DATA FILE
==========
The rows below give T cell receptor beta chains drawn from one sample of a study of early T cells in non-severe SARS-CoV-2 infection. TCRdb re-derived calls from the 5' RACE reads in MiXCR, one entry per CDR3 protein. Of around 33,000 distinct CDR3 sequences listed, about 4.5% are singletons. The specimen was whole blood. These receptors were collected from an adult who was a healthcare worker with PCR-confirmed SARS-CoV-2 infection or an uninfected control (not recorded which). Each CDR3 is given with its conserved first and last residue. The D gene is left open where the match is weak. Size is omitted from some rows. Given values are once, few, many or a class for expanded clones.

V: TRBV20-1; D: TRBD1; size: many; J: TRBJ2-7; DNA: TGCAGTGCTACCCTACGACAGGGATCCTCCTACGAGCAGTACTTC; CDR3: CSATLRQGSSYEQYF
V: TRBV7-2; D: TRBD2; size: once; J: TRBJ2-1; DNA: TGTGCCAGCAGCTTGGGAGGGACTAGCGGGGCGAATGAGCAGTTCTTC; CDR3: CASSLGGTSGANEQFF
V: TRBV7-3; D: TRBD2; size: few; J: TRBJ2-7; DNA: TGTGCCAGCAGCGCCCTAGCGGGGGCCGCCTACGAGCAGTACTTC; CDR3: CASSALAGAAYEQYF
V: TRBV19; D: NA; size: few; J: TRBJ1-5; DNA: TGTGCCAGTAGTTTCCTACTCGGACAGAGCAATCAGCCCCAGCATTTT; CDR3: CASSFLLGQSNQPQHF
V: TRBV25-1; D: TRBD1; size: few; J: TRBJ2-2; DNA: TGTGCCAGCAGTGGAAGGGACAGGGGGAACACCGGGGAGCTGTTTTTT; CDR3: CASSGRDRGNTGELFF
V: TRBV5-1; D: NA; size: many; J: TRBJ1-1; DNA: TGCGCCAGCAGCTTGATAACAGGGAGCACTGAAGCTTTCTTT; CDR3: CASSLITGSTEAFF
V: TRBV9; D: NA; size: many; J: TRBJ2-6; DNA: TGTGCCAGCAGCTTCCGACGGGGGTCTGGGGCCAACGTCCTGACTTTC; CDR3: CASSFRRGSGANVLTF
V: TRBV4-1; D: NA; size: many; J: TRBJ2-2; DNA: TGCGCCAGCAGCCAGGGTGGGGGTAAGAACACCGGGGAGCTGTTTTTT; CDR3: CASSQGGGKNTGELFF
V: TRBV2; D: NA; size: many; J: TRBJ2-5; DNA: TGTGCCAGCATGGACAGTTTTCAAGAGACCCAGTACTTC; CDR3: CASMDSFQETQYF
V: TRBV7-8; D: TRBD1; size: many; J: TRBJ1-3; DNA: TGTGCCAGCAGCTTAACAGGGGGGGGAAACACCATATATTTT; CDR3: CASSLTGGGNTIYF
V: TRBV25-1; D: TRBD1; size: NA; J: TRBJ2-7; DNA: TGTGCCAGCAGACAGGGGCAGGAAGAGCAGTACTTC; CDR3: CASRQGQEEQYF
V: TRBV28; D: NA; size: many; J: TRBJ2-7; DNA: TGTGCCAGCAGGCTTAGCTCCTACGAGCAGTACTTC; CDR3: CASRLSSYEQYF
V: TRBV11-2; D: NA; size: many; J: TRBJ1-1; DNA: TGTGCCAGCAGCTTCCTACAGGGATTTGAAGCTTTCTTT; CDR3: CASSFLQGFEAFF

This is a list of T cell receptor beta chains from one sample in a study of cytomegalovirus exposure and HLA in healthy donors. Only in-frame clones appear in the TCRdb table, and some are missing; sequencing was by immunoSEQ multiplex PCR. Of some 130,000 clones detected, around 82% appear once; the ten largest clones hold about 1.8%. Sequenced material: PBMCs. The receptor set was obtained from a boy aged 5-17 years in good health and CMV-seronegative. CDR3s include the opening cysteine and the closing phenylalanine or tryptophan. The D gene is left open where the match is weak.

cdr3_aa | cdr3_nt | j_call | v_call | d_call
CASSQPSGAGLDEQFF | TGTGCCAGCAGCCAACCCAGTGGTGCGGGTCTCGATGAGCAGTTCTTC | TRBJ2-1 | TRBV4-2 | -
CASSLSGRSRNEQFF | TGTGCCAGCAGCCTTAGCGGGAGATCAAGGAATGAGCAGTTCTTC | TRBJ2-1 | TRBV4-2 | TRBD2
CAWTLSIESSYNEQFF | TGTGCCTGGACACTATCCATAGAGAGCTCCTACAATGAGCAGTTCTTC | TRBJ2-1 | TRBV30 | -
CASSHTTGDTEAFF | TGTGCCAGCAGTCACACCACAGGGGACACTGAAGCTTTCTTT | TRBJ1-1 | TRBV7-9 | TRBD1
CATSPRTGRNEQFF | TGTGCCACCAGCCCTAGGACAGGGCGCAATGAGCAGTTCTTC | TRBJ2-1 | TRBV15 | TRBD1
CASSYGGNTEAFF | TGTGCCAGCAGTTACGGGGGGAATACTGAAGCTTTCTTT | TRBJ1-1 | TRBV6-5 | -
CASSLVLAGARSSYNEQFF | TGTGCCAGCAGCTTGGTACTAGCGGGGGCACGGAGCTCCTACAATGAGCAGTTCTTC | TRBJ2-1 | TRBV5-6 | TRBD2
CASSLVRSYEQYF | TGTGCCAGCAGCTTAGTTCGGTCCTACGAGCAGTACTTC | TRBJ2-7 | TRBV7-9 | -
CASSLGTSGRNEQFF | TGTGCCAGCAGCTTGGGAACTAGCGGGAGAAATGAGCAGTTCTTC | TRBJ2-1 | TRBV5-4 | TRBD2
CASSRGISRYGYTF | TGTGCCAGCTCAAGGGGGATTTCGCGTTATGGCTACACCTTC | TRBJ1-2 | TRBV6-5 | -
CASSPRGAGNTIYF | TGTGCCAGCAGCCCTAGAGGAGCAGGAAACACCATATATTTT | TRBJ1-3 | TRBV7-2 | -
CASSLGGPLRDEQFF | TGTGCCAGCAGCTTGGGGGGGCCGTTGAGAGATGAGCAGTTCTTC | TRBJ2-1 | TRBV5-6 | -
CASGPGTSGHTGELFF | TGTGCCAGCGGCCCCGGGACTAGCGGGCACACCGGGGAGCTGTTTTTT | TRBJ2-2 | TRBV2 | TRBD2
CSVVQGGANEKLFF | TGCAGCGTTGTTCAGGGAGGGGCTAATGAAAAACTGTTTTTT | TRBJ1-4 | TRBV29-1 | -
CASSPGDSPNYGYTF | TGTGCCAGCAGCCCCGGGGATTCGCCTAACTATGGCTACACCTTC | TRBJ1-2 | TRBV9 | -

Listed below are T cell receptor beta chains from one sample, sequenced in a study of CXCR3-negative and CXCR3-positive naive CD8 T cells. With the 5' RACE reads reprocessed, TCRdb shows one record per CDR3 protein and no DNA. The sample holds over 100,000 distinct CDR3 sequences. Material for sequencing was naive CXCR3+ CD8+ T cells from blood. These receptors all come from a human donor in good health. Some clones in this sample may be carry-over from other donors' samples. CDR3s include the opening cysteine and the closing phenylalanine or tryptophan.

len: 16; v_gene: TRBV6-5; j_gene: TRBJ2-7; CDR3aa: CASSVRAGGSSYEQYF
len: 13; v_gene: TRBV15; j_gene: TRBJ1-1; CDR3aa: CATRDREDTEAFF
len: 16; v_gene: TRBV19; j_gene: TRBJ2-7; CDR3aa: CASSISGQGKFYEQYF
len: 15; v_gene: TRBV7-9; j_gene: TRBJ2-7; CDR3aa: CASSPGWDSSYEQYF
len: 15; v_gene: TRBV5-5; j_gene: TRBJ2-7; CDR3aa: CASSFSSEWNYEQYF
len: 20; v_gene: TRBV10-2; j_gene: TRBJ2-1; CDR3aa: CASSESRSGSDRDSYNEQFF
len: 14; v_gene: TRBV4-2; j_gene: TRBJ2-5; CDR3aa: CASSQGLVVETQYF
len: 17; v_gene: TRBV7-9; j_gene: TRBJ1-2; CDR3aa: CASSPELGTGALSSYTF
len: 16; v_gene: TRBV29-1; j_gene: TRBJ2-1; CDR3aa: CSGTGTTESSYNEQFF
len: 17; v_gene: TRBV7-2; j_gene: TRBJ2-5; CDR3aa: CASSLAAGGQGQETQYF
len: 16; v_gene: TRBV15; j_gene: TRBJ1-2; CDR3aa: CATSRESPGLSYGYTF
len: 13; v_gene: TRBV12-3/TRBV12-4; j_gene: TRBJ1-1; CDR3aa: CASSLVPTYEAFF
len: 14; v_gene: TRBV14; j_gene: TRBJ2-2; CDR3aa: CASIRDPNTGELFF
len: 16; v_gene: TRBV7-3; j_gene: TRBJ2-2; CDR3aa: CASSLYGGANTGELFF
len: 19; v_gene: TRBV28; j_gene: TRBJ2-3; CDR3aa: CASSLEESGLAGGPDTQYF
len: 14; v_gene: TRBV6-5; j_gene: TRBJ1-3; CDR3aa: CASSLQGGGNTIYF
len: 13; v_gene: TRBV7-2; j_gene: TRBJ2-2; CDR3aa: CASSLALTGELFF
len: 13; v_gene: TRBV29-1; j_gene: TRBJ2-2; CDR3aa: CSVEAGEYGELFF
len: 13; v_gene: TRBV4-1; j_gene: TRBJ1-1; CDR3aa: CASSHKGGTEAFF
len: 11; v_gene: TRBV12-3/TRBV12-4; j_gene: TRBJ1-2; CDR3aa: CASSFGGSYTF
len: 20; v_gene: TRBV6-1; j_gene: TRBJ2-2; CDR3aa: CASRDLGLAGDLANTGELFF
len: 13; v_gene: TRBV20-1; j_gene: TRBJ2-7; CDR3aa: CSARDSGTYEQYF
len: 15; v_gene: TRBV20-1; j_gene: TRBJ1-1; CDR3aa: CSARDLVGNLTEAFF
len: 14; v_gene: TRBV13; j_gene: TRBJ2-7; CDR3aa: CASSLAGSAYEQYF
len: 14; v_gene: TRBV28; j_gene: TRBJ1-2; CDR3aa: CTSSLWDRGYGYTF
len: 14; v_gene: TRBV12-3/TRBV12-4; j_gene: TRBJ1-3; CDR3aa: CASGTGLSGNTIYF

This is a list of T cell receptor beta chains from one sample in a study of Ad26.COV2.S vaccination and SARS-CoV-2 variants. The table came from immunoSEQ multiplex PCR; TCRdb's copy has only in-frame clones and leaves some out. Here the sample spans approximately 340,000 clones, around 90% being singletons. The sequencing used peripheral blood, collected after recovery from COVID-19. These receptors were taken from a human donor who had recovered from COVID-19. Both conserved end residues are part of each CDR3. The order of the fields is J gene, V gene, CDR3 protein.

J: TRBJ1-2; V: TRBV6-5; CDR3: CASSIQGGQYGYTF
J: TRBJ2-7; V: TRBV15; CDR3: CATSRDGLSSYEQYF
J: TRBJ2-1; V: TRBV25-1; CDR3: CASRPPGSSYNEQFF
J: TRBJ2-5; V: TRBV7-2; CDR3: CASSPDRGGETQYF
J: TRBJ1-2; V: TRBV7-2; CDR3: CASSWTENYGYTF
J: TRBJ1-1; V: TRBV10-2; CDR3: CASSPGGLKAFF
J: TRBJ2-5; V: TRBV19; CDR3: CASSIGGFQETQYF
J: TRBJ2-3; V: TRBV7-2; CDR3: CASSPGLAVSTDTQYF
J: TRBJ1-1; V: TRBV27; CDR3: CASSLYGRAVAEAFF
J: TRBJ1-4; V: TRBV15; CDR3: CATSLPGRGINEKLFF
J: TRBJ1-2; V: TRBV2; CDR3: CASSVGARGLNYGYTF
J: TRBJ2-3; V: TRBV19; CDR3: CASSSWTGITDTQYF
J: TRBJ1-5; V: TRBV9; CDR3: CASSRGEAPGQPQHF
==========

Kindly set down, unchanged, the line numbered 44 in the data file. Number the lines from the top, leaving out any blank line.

len: 13; v_gene: TRBV12-3/TRBV12-4; j_gene: TRBJ1-1; CDR3aa: CASSLVPTYEAFF